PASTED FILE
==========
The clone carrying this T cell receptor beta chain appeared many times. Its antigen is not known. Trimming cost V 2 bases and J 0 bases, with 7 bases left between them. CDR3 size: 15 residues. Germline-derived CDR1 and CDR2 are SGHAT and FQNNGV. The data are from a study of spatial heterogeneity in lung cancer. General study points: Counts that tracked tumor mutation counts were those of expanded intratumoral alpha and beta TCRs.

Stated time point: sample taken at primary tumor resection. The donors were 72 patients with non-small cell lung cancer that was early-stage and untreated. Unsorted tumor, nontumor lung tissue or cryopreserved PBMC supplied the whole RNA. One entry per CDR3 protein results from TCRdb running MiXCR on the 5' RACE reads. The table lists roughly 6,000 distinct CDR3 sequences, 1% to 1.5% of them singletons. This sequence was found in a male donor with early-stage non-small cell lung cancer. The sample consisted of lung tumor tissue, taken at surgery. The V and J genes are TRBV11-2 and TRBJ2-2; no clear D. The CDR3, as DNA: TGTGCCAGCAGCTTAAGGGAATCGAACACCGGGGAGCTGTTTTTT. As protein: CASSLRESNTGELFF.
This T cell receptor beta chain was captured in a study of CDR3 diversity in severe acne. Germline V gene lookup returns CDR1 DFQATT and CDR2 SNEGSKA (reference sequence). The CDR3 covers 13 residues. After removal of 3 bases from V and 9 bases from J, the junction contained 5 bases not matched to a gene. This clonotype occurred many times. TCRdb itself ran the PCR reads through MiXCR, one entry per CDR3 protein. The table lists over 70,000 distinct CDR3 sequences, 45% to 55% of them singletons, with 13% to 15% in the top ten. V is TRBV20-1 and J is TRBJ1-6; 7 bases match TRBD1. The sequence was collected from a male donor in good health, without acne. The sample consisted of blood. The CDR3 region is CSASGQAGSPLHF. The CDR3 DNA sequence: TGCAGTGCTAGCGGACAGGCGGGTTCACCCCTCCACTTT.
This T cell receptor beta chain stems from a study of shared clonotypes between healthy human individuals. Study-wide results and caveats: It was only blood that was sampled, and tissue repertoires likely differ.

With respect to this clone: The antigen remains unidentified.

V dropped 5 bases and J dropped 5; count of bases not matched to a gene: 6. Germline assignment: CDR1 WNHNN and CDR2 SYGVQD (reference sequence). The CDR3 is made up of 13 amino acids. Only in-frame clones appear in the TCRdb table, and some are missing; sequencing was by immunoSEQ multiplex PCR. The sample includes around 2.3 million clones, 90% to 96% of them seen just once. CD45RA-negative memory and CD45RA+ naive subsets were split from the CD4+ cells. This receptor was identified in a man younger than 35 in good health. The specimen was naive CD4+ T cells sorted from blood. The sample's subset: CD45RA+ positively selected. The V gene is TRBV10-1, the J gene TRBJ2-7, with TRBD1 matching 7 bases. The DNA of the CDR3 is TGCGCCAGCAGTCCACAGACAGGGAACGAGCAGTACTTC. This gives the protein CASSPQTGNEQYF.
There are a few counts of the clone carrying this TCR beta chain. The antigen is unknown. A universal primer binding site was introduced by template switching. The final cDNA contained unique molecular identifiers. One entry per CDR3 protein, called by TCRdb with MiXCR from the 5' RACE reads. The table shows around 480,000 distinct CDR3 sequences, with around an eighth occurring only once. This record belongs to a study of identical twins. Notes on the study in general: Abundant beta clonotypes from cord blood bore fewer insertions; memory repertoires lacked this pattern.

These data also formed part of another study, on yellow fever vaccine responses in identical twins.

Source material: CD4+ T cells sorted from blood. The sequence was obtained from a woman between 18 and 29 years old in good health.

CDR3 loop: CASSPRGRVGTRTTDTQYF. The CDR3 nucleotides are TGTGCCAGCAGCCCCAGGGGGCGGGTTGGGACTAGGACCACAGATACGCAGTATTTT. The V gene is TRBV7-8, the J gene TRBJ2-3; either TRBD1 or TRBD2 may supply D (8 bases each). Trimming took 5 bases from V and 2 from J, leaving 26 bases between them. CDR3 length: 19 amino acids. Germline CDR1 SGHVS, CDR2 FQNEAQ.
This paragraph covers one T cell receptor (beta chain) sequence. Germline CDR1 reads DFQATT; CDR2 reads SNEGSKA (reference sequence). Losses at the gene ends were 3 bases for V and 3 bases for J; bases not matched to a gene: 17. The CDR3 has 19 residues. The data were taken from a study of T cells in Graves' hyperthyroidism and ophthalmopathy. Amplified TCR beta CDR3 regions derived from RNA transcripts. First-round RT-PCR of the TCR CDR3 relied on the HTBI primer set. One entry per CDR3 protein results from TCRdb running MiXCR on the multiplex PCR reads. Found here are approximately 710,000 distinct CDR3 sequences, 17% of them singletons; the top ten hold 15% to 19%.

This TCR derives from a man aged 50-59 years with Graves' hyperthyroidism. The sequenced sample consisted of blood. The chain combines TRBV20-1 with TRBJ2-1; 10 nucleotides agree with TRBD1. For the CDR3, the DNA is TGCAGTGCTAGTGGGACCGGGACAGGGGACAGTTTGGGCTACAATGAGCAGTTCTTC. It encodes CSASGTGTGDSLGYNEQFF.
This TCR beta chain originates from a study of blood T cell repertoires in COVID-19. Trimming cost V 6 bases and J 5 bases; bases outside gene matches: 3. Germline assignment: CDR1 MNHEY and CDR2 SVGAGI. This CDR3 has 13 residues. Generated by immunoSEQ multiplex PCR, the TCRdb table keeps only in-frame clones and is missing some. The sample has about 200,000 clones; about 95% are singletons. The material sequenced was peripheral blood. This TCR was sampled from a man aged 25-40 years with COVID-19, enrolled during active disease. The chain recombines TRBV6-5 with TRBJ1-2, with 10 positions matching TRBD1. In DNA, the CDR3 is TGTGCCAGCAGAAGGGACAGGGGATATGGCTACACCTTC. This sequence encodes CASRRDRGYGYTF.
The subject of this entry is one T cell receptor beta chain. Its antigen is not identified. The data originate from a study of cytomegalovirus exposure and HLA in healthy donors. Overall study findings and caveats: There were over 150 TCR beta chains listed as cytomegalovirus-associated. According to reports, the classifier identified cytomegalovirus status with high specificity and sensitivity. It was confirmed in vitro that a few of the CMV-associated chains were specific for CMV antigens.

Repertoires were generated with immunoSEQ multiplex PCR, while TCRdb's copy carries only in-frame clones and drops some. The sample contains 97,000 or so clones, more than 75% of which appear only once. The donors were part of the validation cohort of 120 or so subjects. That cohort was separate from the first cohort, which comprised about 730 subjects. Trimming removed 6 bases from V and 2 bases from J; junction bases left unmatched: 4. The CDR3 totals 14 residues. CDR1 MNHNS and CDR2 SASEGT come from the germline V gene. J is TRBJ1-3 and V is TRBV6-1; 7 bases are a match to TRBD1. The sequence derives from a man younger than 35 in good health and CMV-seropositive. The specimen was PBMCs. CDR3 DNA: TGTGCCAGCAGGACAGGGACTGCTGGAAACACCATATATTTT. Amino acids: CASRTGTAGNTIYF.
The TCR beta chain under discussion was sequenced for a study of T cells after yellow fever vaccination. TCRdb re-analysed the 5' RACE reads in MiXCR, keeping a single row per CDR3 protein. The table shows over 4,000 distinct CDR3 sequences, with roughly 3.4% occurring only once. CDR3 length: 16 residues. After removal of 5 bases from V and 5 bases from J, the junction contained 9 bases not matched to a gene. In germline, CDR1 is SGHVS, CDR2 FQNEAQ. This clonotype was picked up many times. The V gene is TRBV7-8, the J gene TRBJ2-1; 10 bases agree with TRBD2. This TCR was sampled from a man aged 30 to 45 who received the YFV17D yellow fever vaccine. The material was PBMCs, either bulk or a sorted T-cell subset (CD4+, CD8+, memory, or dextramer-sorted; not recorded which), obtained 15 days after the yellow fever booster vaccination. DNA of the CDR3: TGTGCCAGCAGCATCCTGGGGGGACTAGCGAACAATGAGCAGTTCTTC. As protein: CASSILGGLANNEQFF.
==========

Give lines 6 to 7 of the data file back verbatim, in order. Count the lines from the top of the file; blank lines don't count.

V dropped 5 bases and J dropped 5; count of bases not matched to a gene: 6. Germline assignment: CDR1 WNHNN and CDR2 SYGVQD (reference sequence). The CDR3 is made up of 13 amino acids. Only in-frame clones appear in the TCRdb table, and some are missing; sequencing was by immunoSEQ multiplex PCR. The sample includes around 2.3 million clones, 90% to 96% of them seen just once. CD45RA-negative memory and CD45RA+ naive subsets were split from the CD4+ cells. This receptor was identified in a man younger than 35 in good health. The specimen was naive CD4+ T cells sorted from blood. The sample's subset: CD45RA+ positively selected. The V gene is TRBV10-1, the J gene TRBJ2-7, with TRBD1 matching 7 bases. The DNA of the CDR3 is TGCGCCAGCAGTCCACAGACAGGGAACGAGCAGTACTTC. This gives the protein CASSPQTGNEQYF.
There are a few counts of the clone carrying this TCR beta chain. The antigen is unknown. A universal primer binding site was introduced by template switching. The final cDNA contained unique molecular identifiers. One entry per CDR3 protein, called by TCRdb with MiXCR from the 5' RACE reads. The table shows around 480,000 distinct CDR3 sequences, with around an eighth occurring only once. This record belongs to a study of identical twins. Notes on the study in general: Abundant beta clonotypes from cord blood bore fewer insertions; memory repertoires lacked this pattern.